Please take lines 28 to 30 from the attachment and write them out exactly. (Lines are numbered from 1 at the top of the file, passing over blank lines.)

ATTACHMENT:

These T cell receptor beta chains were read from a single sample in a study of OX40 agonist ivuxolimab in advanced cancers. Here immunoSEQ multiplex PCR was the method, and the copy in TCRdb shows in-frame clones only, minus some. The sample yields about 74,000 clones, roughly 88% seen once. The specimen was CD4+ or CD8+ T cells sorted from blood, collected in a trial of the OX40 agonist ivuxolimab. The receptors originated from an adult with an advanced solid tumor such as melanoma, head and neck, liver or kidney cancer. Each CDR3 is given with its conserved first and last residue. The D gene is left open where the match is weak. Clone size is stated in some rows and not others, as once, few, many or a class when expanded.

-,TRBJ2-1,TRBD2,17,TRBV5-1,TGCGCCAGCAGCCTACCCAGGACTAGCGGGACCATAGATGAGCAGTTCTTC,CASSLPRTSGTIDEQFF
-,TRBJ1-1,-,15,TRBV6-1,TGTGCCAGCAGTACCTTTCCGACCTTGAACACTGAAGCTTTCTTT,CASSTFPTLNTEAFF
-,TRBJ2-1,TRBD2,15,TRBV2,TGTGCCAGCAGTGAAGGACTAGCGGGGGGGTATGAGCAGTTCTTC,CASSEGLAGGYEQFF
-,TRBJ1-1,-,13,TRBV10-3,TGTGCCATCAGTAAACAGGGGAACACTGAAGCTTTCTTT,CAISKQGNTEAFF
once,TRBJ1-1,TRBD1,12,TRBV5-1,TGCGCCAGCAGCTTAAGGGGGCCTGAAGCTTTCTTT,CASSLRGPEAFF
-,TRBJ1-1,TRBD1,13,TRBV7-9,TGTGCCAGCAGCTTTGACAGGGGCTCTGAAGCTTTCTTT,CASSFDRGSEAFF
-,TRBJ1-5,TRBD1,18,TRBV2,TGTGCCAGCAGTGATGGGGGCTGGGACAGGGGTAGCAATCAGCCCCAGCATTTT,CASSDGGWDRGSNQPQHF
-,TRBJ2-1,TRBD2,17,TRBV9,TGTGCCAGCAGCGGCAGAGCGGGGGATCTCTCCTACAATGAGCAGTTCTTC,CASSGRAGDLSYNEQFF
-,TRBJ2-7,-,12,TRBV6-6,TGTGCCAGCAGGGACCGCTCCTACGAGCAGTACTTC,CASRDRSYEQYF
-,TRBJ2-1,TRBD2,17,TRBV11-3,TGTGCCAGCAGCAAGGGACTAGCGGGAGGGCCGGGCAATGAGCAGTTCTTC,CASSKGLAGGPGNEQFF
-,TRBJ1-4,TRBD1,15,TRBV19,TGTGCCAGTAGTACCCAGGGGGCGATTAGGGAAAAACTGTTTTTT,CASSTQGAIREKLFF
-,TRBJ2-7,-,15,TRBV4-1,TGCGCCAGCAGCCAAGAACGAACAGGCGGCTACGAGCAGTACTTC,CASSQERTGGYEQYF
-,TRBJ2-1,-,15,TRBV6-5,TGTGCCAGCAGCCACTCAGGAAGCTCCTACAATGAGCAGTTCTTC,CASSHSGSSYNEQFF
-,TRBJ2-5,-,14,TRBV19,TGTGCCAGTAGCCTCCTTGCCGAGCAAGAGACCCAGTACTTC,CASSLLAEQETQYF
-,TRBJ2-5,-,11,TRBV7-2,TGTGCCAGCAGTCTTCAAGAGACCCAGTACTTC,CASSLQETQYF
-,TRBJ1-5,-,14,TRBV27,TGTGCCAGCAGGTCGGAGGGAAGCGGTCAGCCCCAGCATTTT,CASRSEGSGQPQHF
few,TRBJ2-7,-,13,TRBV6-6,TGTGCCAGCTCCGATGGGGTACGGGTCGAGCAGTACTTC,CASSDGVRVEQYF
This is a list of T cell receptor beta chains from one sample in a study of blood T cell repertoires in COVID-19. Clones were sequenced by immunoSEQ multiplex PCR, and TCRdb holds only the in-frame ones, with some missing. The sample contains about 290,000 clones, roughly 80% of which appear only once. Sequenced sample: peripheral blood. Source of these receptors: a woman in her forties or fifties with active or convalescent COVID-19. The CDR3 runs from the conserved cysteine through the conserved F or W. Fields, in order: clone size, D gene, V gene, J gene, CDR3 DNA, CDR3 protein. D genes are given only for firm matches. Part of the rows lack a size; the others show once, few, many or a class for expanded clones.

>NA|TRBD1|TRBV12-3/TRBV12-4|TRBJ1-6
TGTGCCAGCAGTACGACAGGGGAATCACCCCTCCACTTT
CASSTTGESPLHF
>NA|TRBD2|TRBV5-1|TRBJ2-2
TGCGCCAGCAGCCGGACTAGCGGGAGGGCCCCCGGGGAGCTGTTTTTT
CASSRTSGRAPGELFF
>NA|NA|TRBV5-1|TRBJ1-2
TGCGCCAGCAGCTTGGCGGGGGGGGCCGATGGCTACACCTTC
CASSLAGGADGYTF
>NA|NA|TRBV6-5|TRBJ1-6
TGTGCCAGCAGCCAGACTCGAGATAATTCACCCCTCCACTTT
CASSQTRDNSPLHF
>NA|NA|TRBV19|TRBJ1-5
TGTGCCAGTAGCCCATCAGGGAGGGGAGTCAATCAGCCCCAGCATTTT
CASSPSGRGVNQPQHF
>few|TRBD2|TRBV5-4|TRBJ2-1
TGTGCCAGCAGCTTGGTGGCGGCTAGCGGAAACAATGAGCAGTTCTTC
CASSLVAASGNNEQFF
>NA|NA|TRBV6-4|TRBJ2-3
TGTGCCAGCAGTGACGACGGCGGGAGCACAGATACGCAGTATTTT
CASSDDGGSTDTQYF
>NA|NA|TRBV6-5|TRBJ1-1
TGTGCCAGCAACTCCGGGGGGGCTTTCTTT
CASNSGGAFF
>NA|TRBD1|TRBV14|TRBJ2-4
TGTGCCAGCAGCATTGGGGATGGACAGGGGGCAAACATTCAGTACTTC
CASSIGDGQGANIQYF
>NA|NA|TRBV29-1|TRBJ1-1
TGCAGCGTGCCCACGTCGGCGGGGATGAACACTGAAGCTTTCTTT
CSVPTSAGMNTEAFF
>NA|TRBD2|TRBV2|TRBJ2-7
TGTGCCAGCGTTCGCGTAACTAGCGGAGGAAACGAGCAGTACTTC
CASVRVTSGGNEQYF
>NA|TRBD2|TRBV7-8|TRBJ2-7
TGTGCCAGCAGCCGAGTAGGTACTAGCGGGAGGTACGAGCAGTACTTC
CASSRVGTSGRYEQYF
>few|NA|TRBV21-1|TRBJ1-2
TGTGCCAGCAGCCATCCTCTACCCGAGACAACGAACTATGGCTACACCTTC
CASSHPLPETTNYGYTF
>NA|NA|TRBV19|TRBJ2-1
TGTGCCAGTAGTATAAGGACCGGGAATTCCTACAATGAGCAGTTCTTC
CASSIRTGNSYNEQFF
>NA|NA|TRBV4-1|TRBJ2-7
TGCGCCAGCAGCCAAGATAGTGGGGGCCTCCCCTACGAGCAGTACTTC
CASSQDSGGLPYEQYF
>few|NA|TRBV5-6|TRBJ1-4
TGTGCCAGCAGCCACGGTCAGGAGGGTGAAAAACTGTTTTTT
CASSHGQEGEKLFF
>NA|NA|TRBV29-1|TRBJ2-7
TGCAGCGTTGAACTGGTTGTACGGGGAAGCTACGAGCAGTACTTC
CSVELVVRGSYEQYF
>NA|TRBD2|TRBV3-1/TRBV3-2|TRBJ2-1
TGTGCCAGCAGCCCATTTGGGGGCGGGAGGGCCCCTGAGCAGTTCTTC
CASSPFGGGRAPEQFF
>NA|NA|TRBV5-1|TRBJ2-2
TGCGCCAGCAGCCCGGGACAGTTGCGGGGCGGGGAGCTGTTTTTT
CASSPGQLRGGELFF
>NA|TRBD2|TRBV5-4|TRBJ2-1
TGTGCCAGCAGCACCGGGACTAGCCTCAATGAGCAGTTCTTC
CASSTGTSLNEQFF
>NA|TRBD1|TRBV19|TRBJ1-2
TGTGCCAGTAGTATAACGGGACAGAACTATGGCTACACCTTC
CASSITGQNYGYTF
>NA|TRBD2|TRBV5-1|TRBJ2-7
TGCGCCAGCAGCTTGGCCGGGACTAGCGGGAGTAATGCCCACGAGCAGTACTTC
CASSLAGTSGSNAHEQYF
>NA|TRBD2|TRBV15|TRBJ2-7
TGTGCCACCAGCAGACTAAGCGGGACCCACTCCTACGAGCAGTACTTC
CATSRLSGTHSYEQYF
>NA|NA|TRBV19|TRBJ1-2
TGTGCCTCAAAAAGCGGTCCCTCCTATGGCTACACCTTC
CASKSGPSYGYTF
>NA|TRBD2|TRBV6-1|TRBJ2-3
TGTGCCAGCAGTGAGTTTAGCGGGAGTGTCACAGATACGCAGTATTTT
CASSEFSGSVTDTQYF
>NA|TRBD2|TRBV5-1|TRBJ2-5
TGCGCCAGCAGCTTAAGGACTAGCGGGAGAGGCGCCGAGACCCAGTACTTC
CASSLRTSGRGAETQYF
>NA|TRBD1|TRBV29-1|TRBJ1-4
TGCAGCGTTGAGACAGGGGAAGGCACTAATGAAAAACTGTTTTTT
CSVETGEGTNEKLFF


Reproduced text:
CASSLAGGADGYTF
>NA|NA|TRBV6-5|TRBJ1-6
TGTGCCAGCAGCCAGACTCGAGATAATTCACCCCTCCACTTT